Low Pressure Sensors in Medical and HVAC Applications

Low pressure sensors are used in medical & industrial applications, and they are developed for use with corrosive or non-corrosive liquids and gases depending upon design and construction. They are easy to install and are insensitive to mounting and vibrations. Calibration is easy, and some models are designed to range at ±.8 to ±100 Psid. The sensors have an extremely accurate range of about ±0.25% Full Scale, and some models come with internal diagnostics.

Medical Applications
Pressure sensors are commonly used in ventilators to measure air flow to and from a patient by detecting changes in breathing. Low pressure sensors are used in anesthesia machinery to measure gases, and they are used in spirometers to airflow to and from a patient. Another common medical use includes nebulizer applications to ensure medicines are delivered correctly to the patient. They are a critical component in a hospital room to provide continuous monitoring to prevent airborne contamination.

HVAC Applications
Low pressure sensors are extensively used in HVAC. The component is used for determining variable air flow volume, and the detection of clogged air filters. The sensors measure static pressure and measure indoor air quality. They allow for HVAC transmitters to be placed throughout a system so that outlying areas are monitored. These pressure sensors are often used in small leak detection and null pressure detection systems.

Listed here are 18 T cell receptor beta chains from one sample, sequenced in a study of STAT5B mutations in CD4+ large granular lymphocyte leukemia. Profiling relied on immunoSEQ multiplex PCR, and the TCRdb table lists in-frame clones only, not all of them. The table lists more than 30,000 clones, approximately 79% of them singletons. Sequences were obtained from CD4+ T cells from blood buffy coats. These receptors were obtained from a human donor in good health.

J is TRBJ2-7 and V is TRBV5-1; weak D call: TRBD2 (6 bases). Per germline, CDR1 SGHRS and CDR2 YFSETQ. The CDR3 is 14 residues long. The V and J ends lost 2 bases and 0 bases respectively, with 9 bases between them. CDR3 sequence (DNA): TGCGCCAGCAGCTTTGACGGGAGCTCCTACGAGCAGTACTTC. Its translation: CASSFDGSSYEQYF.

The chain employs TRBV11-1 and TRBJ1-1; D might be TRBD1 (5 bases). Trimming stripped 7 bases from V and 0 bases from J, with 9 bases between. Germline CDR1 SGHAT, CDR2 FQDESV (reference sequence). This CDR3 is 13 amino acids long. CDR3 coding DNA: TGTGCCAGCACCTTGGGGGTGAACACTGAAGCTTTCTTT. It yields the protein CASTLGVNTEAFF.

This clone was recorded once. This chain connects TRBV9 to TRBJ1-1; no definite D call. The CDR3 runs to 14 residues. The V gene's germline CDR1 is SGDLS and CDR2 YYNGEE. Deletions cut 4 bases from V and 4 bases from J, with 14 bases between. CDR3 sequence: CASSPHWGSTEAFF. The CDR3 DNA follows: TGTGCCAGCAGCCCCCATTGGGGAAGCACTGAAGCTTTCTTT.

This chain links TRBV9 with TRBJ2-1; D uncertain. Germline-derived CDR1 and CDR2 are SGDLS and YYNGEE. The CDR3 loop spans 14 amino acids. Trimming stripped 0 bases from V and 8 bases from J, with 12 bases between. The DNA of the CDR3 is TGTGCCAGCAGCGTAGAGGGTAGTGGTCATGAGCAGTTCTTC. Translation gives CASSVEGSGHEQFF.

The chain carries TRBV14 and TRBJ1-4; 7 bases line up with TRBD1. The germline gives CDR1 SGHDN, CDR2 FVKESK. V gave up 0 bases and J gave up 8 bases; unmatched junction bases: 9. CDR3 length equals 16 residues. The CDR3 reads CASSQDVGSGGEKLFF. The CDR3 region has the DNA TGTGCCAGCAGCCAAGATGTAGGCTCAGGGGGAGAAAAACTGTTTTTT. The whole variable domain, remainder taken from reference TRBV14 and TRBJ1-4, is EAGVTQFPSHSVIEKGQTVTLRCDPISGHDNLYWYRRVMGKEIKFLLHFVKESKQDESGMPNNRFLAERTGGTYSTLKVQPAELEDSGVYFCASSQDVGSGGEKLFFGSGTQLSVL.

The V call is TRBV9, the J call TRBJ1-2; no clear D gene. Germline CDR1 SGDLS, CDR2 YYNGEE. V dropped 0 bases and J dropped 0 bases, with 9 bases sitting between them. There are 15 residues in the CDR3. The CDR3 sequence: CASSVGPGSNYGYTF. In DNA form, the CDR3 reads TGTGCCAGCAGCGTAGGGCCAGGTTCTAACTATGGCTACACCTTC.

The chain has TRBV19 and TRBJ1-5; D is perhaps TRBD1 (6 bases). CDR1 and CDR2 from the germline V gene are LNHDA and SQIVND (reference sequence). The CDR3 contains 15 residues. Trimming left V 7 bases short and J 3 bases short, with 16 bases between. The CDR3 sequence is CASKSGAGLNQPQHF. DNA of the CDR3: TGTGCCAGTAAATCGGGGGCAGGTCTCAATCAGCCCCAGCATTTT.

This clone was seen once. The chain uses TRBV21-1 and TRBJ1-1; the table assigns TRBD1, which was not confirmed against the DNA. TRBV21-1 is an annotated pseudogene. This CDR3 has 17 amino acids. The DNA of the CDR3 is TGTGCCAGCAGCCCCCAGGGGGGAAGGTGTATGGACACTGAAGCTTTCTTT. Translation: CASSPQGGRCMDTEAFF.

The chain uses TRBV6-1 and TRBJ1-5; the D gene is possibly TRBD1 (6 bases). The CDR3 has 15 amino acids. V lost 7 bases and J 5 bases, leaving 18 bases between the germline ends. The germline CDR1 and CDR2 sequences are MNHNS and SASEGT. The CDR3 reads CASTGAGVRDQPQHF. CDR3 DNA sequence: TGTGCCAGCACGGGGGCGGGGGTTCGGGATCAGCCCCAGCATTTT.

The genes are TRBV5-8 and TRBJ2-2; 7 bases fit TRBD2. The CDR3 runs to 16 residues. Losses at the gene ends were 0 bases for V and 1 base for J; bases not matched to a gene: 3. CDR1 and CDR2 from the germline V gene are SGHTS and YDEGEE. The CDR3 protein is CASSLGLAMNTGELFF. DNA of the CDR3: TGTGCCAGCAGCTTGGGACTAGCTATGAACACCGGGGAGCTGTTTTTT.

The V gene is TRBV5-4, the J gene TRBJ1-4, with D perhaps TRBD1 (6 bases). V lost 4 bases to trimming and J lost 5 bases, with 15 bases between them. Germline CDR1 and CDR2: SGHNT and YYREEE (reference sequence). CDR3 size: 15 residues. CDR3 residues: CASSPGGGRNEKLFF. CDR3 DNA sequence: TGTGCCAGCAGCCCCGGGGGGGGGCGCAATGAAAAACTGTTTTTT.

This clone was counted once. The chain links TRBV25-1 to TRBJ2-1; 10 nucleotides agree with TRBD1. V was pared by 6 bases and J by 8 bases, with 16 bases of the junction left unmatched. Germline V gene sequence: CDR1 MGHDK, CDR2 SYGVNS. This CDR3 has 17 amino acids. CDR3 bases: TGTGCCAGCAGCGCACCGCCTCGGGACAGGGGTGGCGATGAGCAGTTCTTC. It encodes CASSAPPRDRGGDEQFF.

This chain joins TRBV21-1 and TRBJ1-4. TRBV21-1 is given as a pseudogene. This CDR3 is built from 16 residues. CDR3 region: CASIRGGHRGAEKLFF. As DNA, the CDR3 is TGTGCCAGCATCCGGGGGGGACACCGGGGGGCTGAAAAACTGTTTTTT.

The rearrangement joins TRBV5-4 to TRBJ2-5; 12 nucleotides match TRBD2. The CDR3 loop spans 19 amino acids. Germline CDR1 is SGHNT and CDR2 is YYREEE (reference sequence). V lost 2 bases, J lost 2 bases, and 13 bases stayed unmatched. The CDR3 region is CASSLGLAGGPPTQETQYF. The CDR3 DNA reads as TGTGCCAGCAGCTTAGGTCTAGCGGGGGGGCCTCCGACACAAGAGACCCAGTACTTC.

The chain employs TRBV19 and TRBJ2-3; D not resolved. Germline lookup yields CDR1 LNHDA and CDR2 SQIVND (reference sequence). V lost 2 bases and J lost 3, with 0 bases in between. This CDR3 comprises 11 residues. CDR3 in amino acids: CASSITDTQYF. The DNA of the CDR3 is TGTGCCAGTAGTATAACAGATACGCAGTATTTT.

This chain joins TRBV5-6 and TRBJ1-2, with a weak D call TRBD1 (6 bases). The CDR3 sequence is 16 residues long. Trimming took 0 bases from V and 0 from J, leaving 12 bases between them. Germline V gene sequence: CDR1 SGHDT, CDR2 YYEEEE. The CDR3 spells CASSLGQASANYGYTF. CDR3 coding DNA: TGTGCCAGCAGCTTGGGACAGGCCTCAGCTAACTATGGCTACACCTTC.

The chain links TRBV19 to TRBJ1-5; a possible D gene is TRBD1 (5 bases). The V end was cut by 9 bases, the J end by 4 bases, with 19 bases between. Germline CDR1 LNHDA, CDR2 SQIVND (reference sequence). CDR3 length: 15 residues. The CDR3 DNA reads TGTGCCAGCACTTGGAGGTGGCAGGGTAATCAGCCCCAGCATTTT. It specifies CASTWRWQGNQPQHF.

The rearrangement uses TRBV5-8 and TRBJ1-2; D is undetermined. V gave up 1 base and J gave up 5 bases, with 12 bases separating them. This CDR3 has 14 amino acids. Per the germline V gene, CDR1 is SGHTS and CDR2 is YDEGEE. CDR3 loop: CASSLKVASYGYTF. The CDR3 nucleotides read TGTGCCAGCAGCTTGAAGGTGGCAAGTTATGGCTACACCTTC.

Variable Features
Features vary from application to application, but usually include DC power, pressure ports and output signals including temperature ranges. There are models with a range of up to 1,000 feet, and they are constructed to withstand extreme conditions. The components are easy to customize to fit any application, and most manufacturers work clients to tailor the sensors for special uses. Units come packed with the required cables, and packages include any accessories required for specific applications.

Low Pressure Sensors improve comfort by reducing mold, and they help manage the maintenance of HVAC systems. In medical applications, they are critical to treatments and respirators. They also help prevent infection by monitoring negative and positive airflow in treatment rooms. They are tough and durable, and entire sensor systems are extremely low cost. Models and applications vary, but their customization is a breeze.


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